One of AACs advantages was that if you re-encode an AAC file at the same bitrate that it is encoded in, that the encoder will not remove any additional data. So, re-encoding an AAC file 100 times over at the same bitrate will cause no degradation in sound quality.

I'm pretty sure that's not true.

I was pretty sure that wasn't true either. But the link that @Rollin provided shows that AAC handles re-encoding better than other codecs.

Re: Question about AAC and Bluetooth

Reply #7
One of AACs advantages was that if you re-encode an AAC file at the same bitrate that it is encoded in, that the encoder will not remove any additional data. So, re-encoding an AAC file 100 times over at the same bitrate will cause no degradation in sound quality.

I'm pretty sure that's not true.

I was pretty sure that wasn't true either. But the link that @Rollin provided shows that AAC handles re-encoding better than other codecs.
Check this out:

https://hydrogenaud.io/index.php?topic=107692.0

A test from 2014, and encoders have improved since then. Basically, AAC not suffering any noticeable generational losses after as many as 100 reencodings, while both Ogg Vorbis and Opus suffered considerably after way less.

Maybe someone would feel like throwing different xHE-AAC encoders into that sort of test?

Re: Question about AAC and Bluetooth

Reply #8
One of AACs advantages was that if you re-encode an AAC file at the same bitrate that it is encoded in, that the encoder will not remove any additional data. So, re-encoding an AAC file 100 times over at the same bitrate will cause no degradation in sound quality.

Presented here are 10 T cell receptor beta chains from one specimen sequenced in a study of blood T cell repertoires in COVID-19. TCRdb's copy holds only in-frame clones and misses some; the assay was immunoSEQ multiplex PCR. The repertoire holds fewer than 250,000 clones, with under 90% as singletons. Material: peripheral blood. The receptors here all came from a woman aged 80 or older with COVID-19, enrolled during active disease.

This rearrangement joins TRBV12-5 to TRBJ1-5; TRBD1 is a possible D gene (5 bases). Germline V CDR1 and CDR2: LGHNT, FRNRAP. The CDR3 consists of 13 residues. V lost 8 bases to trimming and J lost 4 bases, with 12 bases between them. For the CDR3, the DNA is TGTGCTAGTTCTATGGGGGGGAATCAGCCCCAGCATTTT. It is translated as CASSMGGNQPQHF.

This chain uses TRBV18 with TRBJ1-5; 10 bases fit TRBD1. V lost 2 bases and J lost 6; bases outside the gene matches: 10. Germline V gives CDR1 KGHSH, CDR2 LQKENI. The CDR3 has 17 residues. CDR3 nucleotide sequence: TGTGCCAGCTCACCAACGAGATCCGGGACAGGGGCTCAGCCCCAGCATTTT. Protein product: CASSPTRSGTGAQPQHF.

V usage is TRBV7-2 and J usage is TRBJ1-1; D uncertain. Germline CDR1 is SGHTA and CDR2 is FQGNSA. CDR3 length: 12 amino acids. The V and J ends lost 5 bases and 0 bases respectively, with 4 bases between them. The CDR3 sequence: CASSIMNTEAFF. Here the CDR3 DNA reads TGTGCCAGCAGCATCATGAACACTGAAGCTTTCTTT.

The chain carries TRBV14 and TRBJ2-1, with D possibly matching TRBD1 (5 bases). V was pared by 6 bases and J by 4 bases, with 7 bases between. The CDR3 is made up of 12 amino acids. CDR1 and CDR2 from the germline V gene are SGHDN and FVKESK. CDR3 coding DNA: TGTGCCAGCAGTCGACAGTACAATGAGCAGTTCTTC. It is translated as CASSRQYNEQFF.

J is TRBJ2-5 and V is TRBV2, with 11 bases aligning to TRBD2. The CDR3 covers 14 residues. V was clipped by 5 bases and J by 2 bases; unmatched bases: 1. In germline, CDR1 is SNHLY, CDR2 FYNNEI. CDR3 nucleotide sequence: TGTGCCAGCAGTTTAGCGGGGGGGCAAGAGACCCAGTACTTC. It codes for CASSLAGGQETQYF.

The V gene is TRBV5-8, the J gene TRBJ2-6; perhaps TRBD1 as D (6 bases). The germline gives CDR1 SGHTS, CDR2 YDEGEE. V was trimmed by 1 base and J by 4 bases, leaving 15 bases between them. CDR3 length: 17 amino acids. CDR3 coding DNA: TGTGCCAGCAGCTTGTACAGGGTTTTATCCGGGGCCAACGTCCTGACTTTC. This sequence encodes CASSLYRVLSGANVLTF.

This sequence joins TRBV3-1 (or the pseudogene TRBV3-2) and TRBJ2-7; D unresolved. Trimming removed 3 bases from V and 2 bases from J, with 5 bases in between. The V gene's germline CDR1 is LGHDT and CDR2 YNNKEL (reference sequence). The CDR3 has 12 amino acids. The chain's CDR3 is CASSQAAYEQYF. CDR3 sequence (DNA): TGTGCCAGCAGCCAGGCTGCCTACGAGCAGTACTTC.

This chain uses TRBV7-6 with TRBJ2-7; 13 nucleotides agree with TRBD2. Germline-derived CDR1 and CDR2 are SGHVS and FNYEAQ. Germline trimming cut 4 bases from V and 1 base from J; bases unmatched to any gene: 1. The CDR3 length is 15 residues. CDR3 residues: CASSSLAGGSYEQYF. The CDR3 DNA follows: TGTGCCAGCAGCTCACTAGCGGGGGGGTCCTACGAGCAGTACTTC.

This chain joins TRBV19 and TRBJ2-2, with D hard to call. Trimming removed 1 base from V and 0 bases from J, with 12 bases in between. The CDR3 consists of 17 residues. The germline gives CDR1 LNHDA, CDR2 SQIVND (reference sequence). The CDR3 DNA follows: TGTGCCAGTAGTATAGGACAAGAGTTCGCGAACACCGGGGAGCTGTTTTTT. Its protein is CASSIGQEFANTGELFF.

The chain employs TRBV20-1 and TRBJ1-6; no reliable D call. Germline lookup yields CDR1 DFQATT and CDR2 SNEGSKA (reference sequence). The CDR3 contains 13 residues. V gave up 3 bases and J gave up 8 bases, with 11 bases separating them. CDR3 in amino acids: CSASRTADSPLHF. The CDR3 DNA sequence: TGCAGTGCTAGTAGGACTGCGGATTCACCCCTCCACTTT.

I'm pretty sure that's not true.

I was pretty sure that wasn't true either. But the link that @Rollin provided shows that AAC handles re-encoding better than other codecs.
Check this out:

https://hydrogenaud.io/index.php?topic=107692.0

A test from 2014, and encoders have improved since then. Basically, AAC not suffering any noticeable generational losses after as many as 100 reencodings, while both Ogg Vorbis and Opus suffered considerably after way less.

Maybe someone would feel like throwing different xHE-AAC encoders into that sort of test?

Thank you. That is very interesting.

Re: Question about AAC and Bluetooth

Reply #9
Apple Music uses 256 kbps AAC and bluetooth generally uses 256 kbps AAC?

I'd guess going from a competently encoded 256 kbps lossy file to another competently encoded 256 kbps file* it probably would sound fine for at least casual listening.

*Yes, I know file isn't really the correct term here.

Re: Question about AAC and Bluetooth

Reply #10
Apple Music uses 256 kbps AAC and bluetooth generally uses 256 kbps AAC?

I'd guess going from a competently encoded 256 KBPS lossy file to another competently encoded 256 KBPS file* it probably would sound fine for at least casual listening.

*Yes, I know file isn't really the correct term here.

Well, there are 2 posts linked in this thread that show that re-encoding, even 100 times, causes no artifacts with AAC. AAC is the clear re-encoding winner.

I wonder if they engineered this into AAC, or if it's just a happy accident.

It would be nice if other codecs could do this, but I doubt that re-encoding is a high priority for anyone codec developers, and most lossy codecs used to encode music aren't used by Bluetooth, anyway. I'm kind of surprised that OPUS, with it's low latency and excellent compression isn't being used more. It seems like an idea codec for Bluetooth A2DP.

 

Re: Question about AAC and Bluetooth

Reply #11
macOS uses 192kbps VBR, min 32kbps, max 256kbps. Windows only just started using AAC support at all, and I haven't checked what it uses.

 
SimplePortal 1.0.0 RC1 © 2008-2021